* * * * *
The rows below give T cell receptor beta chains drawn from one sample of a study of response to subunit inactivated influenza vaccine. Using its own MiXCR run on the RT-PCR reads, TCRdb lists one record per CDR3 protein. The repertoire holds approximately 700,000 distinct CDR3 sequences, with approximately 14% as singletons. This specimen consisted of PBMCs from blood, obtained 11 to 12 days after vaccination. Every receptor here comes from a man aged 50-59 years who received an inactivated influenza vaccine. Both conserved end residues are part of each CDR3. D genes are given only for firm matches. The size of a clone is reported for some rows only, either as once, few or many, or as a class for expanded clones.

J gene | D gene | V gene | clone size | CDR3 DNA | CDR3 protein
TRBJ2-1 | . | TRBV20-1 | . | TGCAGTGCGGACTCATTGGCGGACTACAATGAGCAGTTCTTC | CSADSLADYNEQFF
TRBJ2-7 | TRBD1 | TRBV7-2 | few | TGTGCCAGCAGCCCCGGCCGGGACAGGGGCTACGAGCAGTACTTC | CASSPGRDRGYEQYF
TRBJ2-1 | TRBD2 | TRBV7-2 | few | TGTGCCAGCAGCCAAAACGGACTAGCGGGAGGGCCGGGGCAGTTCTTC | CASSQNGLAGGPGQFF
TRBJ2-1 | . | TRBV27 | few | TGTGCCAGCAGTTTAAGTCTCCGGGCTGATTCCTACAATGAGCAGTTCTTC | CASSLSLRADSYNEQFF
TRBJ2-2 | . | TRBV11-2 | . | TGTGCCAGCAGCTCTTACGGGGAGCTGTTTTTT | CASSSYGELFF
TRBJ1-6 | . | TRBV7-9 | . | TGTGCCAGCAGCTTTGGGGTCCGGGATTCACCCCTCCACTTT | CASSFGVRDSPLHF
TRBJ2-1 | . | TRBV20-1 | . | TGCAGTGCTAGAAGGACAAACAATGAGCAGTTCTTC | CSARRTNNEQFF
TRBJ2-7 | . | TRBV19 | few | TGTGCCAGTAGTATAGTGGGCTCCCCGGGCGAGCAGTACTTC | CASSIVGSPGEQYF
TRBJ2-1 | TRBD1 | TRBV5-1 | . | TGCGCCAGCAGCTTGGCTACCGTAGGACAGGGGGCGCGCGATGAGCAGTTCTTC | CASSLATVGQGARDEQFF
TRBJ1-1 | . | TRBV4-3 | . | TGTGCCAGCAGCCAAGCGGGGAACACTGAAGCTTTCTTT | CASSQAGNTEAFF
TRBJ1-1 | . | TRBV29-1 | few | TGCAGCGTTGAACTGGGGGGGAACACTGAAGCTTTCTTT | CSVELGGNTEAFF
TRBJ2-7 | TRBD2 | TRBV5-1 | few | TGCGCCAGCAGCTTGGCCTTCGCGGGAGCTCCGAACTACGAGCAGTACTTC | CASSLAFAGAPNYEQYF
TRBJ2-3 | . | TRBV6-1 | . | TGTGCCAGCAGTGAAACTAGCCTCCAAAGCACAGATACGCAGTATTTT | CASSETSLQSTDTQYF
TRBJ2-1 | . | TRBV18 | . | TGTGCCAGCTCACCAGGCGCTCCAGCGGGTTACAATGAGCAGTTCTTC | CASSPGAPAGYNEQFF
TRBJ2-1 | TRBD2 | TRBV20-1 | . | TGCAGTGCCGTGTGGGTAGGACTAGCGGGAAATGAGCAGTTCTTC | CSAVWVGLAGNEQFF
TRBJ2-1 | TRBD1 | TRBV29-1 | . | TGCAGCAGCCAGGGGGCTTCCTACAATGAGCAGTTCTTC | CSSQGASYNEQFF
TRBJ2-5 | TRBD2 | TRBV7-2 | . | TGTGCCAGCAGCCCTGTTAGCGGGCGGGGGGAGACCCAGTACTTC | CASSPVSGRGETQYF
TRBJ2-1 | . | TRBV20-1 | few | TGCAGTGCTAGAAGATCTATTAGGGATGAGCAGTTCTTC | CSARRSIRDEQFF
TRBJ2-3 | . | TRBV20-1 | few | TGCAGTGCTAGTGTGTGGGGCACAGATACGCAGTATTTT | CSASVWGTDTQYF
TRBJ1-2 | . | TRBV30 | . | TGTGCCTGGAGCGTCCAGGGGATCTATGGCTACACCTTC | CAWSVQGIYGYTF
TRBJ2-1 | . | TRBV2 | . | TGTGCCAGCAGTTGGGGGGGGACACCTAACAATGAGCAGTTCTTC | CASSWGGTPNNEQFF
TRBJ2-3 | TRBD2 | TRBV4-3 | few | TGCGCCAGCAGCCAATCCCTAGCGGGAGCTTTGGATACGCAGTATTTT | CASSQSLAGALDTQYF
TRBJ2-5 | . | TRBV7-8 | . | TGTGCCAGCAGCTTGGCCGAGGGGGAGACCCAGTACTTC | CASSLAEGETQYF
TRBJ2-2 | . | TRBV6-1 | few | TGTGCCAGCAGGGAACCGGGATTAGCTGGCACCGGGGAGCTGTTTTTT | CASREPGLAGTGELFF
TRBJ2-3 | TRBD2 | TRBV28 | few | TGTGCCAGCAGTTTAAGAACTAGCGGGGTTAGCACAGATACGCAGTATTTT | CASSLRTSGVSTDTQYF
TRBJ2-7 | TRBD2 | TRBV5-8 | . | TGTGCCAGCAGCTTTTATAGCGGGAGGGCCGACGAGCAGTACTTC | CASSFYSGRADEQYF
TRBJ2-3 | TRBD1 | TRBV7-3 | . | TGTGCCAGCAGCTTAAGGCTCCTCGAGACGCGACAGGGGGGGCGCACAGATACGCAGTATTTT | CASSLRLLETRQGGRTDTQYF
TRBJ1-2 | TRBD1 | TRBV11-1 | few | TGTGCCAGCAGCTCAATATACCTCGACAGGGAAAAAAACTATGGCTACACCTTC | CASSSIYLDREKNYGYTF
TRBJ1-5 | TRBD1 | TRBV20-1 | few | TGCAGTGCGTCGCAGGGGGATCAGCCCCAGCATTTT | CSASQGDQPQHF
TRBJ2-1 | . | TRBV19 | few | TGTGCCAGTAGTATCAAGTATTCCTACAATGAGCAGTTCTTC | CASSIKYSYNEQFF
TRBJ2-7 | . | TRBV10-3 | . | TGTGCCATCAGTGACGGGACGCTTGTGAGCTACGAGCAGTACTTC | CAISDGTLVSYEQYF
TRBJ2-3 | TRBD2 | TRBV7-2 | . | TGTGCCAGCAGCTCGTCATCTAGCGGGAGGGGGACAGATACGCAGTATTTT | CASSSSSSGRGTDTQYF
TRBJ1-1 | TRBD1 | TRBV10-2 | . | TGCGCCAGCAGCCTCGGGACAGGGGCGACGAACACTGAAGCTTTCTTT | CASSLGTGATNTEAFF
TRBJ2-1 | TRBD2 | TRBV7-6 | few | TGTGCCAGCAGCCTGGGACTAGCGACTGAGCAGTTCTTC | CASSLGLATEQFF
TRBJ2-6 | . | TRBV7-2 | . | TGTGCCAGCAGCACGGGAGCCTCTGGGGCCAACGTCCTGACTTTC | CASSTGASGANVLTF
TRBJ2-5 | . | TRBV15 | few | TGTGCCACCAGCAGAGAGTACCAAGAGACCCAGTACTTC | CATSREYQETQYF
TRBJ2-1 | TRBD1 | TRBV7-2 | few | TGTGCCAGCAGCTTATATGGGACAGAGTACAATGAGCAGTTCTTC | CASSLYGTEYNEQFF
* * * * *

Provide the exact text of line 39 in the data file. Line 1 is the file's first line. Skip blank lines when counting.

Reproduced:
TRBJ2-1 | TRBD1 | TRBV7-2 | few | TGTGCCAGCAGCTTATATGGGACAGAGTACAATGAGCAGTTCTTC | CASSLYGTEYNEQFF